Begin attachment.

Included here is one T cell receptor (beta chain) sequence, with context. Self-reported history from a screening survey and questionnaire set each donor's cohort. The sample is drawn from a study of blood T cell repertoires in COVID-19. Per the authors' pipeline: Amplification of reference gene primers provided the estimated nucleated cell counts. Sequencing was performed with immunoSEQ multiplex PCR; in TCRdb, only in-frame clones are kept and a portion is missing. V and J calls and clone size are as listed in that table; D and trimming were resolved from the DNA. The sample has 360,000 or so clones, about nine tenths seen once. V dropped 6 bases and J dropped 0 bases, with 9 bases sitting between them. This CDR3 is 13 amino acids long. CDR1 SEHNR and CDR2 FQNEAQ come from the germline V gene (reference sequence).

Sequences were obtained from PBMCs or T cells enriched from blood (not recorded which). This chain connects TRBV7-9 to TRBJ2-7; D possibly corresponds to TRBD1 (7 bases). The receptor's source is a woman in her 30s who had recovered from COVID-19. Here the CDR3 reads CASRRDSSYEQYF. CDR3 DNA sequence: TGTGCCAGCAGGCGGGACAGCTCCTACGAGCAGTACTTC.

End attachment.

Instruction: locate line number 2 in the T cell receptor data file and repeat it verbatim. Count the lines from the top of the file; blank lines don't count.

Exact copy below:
Sequences were obtained from PBMCs or T cells enriched from blood (not recorded which). This chain connects TRBV7-9 to TRBJ2-7; D possibly corresponds to TRBD1 (7 bases). The receptor's source is a woman in her 30s who had recovered from COVID-19. Here the CDR3 reads CASRRDSSYEQYF. CDR3 DNA sequence: TGTGCCAGCAGGCGGGACAGCTCCTACGAGCAGTACTTC.